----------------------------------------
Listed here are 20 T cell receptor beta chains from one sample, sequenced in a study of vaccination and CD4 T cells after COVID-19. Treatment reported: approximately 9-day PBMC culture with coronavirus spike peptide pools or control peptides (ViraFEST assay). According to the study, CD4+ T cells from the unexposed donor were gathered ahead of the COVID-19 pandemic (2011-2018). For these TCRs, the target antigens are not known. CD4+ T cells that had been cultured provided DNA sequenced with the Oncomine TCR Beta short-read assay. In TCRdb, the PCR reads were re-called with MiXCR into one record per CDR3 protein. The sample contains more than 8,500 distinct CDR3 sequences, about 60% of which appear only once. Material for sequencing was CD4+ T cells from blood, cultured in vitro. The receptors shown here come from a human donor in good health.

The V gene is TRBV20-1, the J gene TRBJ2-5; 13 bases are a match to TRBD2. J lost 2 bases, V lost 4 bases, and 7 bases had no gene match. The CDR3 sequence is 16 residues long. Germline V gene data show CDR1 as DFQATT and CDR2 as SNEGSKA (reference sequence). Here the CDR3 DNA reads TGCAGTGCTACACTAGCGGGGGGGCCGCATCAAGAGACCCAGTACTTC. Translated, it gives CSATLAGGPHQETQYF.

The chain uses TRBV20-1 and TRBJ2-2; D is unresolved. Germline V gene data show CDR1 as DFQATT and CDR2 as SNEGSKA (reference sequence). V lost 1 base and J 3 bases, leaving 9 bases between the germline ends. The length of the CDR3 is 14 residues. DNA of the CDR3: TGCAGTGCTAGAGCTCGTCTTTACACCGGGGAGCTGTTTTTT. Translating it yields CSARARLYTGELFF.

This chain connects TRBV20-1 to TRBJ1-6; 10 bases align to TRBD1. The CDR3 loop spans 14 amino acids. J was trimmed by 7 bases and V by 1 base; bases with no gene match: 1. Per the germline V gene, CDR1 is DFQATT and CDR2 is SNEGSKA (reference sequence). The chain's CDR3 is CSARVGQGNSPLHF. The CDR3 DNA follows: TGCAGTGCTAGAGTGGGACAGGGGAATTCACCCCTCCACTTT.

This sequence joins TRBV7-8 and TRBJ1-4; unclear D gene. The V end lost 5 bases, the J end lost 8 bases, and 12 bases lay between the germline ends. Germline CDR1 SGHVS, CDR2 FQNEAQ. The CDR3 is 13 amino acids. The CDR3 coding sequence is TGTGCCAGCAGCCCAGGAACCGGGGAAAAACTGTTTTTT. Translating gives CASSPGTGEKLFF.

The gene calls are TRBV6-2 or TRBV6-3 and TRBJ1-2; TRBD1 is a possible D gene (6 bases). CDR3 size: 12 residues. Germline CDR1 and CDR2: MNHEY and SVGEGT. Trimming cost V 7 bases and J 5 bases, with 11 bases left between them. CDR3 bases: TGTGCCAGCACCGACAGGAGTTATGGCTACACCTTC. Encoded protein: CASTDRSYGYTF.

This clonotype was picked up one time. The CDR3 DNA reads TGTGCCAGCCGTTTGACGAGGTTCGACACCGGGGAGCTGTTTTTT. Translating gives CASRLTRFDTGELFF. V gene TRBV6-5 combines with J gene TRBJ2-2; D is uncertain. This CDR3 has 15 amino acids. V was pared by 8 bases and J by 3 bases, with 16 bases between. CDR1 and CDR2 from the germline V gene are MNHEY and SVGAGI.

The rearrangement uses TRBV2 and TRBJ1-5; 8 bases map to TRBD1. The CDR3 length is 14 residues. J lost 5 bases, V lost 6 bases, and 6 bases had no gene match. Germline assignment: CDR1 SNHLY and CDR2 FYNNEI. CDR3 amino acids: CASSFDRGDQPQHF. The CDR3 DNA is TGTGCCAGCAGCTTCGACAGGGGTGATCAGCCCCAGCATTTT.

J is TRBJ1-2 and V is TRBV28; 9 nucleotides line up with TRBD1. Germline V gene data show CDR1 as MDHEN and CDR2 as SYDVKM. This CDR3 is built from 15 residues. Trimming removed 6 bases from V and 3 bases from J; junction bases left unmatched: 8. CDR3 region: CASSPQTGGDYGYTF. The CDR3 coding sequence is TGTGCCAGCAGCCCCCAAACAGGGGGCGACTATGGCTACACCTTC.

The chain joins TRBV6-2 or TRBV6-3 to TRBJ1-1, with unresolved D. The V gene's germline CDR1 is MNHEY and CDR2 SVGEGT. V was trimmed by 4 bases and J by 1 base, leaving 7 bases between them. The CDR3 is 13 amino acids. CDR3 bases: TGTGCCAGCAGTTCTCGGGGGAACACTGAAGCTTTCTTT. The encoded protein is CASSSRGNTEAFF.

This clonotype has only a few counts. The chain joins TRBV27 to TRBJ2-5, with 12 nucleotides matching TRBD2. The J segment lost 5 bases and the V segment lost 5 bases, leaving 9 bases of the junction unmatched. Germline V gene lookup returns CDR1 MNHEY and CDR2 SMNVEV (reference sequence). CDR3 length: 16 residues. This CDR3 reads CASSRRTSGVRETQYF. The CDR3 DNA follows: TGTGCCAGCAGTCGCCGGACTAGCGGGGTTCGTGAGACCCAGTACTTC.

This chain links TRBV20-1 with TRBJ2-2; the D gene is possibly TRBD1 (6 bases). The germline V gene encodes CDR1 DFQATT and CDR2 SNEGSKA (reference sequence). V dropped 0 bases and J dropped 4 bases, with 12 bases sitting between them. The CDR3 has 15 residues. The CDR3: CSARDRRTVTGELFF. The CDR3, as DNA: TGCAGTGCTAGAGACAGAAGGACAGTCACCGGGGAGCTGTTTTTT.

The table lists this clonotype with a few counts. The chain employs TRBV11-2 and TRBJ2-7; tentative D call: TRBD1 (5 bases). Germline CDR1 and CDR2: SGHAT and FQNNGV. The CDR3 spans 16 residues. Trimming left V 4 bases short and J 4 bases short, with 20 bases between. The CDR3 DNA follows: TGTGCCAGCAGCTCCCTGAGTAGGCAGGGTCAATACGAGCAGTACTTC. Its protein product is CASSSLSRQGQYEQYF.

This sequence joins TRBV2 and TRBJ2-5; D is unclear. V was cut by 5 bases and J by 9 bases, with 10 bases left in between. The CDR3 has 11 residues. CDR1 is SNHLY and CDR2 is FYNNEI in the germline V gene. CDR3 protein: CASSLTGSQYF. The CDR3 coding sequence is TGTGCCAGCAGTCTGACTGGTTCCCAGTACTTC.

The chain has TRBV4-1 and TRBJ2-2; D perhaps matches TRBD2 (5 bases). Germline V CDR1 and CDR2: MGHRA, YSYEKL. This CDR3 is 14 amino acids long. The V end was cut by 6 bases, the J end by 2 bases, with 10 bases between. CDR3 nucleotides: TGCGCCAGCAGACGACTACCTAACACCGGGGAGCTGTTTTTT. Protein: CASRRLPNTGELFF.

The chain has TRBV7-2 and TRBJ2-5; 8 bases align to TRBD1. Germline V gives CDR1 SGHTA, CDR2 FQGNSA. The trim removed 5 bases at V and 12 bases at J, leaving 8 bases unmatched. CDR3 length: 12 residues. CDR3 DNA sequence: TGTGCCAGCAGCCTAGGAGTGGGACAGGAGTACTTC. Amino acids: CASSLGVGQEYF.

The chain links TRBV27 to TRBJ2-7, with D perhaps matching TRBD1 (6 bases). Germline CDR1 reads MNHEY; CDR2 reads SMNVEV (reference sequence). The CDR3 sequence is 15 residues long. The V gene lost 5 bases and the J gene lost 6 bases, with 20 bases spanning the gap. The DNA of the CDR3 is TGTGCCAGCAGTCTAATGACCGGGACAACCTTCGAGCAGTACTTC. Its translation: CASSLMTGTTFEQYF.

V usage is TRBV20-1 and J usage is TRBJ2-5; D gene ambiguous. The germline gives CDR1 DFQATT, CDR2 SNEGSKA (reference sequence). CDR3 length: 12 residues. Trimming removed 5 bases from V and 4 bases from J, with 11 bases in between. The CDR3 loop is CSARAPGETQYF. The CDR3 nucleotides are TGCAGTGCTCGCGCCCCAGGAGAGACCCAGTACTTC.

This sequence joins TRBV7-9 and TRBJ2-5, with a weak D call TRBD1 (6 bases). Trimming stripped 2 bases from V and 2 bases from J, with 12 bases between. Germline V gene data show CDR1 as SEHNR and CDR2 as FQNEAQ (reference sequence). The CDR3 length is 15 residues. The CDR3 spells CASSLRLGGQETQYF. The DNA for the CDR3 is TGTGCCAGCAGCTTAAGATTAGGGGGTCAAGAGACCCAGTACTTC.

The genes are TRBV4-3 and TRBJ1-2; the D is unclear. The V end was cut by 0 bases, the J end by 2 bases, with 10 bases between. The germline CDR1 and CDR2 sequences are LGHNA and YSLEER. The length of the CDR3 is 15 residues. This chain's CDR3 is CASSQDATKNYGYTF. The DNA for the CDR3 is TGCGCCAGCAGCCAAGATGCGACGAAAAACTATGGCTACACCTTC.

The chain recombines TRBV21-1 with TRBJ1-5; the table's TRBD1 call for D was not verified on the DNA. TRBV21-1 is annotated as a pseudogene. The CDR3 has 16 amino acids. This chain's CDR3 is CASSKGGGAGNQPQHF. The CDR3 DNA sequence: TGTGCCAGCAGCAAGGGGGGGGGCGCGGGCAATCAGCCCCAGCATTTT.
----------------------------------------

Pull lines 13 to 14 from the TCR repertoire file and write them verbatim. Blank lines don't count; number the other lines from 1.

The table lists this clonotype with a few counts. The chain employs TRBV11-2 and TRBJ2-7; tentative D call: TRBD1 (5 bases). Germline CDR1 and CDR2: SGHAT and FQNNGV. The CDR3 spans 16 residues. Trimming left V 4 bases short and J 4 bases short, with 20 bases between. The CDR3 DNA follows: TGTGCCAGCAGCTCCCTGAGTAGGCAGGGTCAATACGAGCAGTACTTC. Its protein product is CASSSLSRQGQYEQYF.

This sequence joins TRBV2 and TRBJ2-5; D is unclear. V was cut by 5 bases and J by 9 bases, with 10 bases left in between. The CDR3 has 11 residues. CDR1 is SNHLY and CDR2 is FYNNEI in the germline V gene. CDR3 protein: CASSLTGSQYF. The CDR3 coding sequence is TGTGCCAGCAGTCTGACTGGTTCCCAGTACTTC.